Fascinating Facts About Ostriches …
- The flightless ostrich is the world’s largest bird.
- Ostriches have three stomachs.
- Unlike all other living birds, the ostrich secretes urine separately from faeces.
- Ostriches are the fast runners of any birds or other two-legged animal and can sprint at over 70 km/hr, covering up to 5m in a single stride.
- Ostriches’ running is aided by having just two toes on each foot (most birds have four), with the large nail on the larger, inner toe resembling a hoof.
- Ostriches’ wings reach a span of about 2 metres and are used in mating displays, to shade chicks, to cover the naked skin of the upper legs and flanks to conserve heat, and as “rudders” to help them change direction while running.
- When threatened ostriches run although their powerful, long legs can be formidable weapons, capable of killing a human or a potential predator like a lion with a forward kick.
- Ostriches normally spend the winter months in pairs or alone and during breeding season and sometimes during extreme rainless periods they live in nomadic ‘herds’ of five to 50 birds led by a top hen, that often travel together with other grazing animals, such as zebras or antelopes.
- Unlike most birds the males have a copulatory organ, which is retractable and 20 cm long.
- Lacking teeth, ostriches swallow pebbles to grind their food and an adult ostrich carries about 1kg of stones in its stomach.
- Ostriches can go without drinking for several days, using metabolic water and moisture in ingested roots, seeds and insects, but they enjoy liquid water and frequently take baths where it is available.
- The ostrich has the largest eye of any land animal, measuring almost 5 cm across, allowing predators such as lions to be seen at long distances.
Territorial fights between males for a harem of two to seven females usually last just minutes, but they can easily cause death through slamming their heads into opponents.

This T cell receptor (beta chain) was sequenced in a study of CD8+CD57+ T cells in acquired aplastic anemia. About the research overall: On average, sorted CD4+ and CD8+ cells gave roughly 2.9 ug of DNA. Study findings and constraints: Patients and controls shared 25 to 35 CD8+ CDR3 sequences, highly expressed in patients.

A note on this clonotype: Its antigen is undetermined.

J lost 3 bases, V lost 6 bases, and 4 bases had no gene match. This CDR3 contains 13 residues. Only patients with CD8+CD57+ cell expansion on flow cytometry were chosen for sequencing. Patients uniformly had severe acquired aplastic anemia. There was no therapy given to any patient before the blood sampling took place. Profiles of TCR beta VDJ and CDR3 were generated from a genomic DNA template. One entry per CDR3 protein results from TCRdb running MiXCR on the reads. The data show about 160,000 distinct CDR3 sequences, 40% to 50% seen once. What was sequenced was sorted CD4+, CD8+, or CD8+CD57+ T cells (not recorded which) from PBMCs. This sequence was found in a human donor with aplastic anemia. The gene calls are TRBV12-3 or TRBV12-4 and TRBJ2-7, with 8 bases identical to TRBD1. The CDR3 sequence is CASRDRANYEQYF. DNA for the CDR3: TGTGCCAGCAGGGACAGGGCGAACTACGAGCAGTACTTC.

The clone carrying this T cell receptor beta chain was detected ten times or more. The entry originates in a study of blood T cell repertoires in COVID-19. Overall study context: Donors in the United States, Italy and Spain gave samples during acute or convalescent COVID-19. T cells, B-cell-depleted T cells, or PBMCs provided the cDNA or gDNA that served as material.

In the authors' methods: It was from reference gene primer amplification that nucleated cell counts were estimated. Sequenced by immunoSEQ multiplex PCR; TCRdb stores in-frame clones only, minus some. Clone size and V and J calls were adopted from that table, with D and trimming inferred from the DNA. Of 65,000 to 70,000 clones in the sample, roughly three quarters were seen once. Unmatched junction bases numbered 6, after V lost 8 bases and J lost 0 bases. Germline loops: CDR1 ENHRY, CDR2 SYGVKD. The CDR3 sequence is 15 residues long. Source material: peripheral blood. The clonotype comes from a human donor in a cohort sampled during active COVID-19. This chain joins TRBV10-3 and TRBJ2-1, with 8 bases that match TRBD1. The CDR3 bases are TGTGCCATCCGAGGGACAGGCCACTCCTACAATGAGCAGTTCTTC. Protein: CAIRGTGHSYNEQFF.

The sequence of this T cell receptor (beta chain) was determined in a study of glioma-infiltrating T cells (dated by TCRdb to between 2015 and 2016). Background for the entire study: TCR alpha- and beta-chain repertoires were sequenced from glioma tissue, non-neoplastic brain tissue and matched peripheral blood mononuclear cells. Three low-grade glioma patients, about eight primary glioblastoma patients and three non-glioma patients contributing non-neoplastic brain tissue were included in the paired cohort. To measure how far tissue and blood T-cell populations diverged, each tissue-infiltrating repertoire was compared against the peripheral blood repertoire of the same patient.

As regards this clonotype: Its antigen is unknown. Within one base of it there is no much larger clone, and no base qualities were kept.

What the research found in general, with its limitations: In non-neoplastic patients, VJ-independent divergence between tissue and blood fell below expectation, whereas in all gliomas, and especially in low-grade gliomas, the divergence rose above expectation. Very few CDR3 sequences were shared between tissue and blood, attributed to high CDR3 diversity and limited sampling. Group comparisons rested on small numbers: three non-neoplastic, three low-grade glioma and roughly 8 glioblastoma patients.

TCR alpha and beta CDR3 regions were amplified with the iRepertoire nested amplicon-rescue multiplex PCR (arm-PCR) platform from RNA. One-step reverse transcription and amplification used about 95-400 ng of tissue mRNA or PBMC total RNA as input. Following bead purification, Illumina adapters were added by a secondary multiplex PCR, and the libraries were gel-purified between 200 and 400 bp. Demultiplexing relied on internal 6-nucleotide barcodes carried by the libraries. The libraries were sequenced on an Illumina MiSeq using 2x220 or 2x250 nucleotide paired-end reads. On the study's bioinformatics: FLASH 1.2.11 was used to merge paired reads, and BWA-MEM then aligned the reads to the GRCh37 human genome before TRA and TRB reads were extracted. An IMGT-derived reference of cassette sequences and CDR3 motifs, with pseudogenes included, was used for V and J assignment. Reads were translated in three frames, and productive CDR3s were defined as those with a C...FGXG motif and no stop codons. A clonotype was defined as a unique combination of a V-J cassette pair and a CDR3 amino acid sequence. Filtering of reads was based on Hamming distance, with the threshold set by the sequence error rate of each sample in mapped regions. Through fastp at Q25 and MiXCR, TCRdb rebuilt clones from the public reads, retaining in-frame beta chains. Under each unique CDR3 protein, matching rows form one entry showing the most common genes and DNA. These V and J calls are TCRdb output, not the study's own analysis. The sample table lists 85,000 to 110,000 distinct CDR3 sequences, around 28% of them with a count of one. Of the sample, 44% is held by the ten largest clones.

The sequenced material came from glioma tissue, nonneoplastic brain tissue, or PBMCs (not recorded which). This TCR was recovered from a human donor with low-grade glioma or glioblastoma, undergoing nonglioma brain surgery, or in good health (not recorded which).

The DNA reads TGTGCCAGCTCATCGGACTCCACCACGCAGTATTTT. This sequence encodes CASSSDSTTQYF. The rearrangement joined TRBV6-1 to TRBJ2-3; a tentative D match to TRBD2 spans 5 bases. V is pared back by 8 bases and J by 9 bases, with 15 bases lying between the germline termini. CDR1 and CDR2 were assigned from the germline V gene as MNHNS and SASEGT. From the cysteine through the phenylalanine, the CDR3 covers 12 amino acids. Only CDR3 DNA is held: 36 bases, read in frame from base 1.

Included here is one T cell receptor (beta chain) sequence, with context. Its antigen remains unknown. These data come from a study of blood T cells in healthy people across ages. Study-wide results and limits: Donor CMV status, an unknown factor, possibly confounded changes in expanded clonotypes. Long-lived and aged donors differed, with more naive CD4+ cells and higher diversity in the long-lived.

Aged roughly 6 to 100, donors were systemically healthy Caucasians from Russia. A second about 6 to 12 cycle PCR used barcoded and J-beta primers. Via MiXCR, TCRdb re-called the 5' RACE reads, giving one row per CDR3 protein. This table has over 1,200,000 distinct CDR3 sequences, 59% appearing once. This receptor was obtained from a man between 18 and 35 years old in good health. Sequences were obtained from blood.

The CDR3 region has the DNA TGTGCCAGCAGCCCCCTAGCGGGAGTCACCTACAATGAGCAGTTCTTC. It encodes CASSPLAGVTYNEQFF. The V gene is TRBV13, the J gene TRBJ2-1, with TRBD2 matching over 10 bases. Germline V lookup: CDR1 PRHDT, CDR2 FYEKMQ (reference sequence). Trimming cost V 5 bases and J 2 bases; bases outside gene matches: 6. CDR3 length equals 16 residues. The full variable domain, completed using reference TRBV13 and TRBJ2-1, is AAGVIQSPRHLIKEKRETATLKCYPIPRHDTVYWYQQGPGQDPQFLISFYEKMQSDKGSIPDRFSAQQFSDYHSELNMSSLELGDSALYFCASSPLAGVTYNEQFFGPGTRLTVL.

Ostriches perform a complex mating ritual consisting of the cock alternating wing beats until he attracts a mate, when they will go to the mating area and he will drive away all intruders. They graze until their behaviour is synchronized, then the feeding becomes secondary and the process takes on a ritualistic appearance. The cock will then excitedly flap alternate wings again, and start poking on the ground with his bill. He will then violently flap his wings to symbolically clear out a nest in the dirt. Then, while the hen runs circle around him with lowered wings, he will wind his head in a spiral motion. She will drop to the ground and he will mount for copulation.
All of the herd’s hens place their eggs in the dominant hen’s 3m-wide nest, though her own are given the prominent centre place; each female can determine her own eggs amongst others. The giant eggs are the largest of any living bird at 15cm long and weighing as much as two dozen chicken eggs, though they are actually the smallest eggs relative to the size of the adult bird.
The eggs are incubated by the dominant female by day and by the male by night, using the colouration of the two sexes to escape detection of the nest, as the drab female blends in with the sand, while the black male is nearly undetectable in the dark. When the eggs hatch after 35 to 45 days incubation, the male usually defends the hatchlings and teaches them to feed, although males and females cooperate in rearing chicks.
Contrary to popular belief, ostriches do not bury their heads in the sand: the myth probably originates from the bird’s defensive behaviour of lying low at the approach of trouble and pressing their long necks to the ground in an attempt to become less visible. Their plumage blends well with sandy soil and, from a distance, gives the appearance that they have buried their heads in the sand.
The Ostrich is farmed around the world, particularly for its decorative feathers and also for its meat which is marketed commercially and its skin is used for leather products.
Ostriches have inspired cultures and civilizations for 5,000 years in Mesopotamia and Egypt.
In some African countries, people race each other on the back of ostriches with special saddles, reins, and bits.
The wild ostrich population has declined drastically in the last 200 years, with most surviving birds in game parks or on farms.
Source : http://www.onekind.org/